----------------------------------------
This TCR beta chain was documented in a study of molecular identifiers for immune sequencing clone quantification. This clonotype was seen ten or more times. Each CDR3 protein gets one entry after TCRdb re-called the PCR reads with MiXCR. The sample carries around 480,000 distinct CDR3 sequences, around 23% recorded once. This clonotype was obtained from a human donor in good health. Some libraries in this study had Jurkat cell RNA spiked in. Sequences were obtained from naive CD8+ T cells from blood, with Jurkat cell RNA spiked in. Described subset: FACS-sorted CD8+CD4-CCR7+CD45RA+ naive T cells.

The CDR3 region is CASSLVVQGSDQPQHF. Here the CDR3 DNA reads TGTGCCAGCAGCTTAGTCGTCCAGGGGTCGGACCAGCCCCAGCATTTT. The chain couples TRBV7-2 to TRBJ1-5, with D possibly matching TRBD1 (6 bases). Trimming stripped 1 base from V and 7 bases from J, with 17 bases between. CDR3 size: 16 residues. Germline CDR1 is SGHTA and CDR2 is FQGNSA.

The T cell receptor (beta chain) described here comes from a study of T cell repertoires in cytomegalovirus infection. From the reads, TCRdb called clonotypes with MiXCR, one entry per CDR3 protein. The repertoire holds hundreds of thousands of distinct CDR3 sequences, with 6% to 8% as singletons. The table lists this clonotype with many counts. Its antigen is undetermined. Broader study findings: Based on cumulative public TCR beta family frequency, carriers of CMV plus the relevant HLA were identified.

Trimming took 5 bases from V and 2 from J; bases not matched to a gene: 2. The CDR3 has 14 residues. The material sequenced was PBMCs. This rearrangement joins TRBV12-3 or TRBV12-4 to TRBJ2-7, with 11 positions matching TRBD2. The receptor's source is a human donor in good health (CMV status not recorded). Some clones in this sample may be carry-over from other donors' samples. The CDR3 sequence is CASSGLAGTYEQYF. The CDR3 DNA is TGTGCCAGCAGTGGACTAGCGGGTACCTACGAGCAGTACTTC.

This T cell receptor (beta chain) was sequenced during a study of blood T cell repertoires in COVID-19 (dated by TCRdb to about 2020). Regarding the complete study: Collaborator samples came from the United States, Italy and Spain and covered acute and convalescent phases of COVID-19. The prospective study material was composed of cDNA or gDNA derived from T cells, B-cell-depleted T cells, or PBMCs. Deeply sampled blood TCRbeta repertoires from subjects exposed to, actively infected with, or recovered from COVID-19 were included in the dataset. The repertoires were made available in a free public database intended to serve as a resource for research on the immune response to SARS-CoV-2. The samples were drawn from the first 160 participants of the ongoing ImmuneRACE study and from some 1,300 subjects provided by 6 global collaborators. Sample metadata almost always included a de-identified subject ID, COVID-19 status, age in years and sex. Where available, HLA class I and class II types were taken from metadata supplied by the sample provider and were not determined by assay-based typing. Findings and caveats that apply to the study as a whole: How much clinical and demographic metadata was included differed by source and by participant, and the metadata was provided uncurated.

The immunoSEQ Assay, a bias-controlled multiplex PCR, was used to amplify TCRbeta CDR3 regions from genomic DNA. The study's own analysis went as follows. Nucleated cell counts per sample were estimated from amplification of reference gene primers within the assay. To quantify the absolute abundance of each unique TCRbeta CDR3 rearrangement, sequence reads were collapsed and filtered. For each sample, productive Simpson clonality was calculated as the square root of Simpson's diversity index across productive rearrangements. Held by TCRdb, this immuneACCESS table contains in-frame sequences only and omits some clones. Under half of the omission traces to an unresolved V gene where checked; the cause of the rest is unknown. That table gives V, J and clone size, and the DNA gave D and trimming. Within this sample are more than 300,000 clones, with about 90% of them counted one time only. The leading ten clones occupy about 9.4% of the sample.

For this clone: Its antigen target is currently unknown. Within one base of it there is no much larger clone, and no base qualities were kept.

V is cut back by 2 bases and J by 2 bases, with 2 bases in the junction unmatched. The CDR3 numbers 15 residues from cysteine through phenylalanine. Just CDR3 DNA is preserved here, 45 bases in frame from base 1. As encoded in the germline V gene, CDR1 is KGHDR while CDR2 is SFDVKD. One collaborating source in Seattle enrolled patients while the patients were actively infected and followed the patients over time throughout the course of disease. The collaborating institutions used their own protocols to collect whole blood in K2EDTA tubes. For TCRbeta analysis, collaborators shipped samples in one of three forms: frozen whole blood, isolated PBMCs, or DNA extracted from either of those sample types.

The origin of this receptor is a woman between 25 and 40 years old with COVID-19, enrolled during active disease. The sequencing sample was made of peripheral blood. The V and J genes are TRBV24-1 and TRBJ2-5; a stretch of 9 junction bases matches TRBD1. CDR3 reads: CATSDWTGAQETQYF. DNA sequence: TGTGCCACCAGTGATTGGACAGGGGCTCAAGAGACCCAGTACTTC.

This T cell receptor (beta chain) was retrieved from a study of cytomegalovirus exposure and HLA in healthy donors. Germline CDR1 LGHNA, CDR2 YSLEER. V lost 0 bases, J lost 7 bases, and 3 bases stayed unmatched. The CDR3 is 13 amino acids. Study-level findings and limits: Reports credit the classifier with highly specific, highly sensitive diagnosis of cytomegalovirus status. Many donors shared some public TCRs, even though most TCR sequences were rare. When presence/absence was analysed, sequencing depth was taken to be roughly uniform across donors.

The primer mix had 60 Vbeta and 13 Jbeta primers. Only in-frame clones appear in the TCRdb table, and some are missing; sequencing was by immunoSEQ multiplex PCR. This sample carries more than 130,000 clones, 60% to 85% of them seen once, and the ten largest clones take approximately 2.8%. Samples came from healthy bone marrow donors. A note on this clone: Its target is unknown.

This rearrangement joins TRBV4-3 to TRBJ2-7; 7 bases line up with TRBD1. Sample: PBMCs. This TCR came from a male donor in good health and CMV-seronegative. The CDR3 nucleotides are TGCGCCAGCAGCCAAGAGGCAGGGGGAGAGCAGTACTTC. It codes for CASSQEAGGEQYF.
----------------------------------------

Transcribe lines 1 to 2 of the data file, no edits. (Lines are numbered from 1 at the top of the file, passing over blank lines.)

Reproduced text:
This TCR beta chain was documented in a study of molecular identifiers for immune sequencing clone quantification. This clonotype was seen ten or more times. Each CDR3 protein gets one entry after TCRdb re-called the PCR reads with MiXCR. The sample carries around 480,000 distinct CDR3 sequences, around 23% recorded once. This clonotype was obtained from a human donor in good health. Some libraries in this study had Jurkat cell RNA spiked in. Sequences were obtained from naive CD8+ T cells from blood, with Jurkat cell RNA spiked in. Described subset: FACS-sorted CD8+CD4-CCR7+CD45RA+ naive T cells.

The CDR3 region is CASSLVVQGSDQPQHF. Here the CDR3 DNA reads TGTGCCAGCAGCTTAGTCGTCCAGGGGTCGGACCAGCCCCAGCATTTT. The chain couples TRBV7-2 to TRBJ1-5, with D possibly matching TRBD1 (6 bases). Trimming stripped 1 base from V and 7 bases from J, with 17 bases between. CDR3 size: 16 residues. Germline CDR1 is SGHTA and CDR2 is FQGNSA.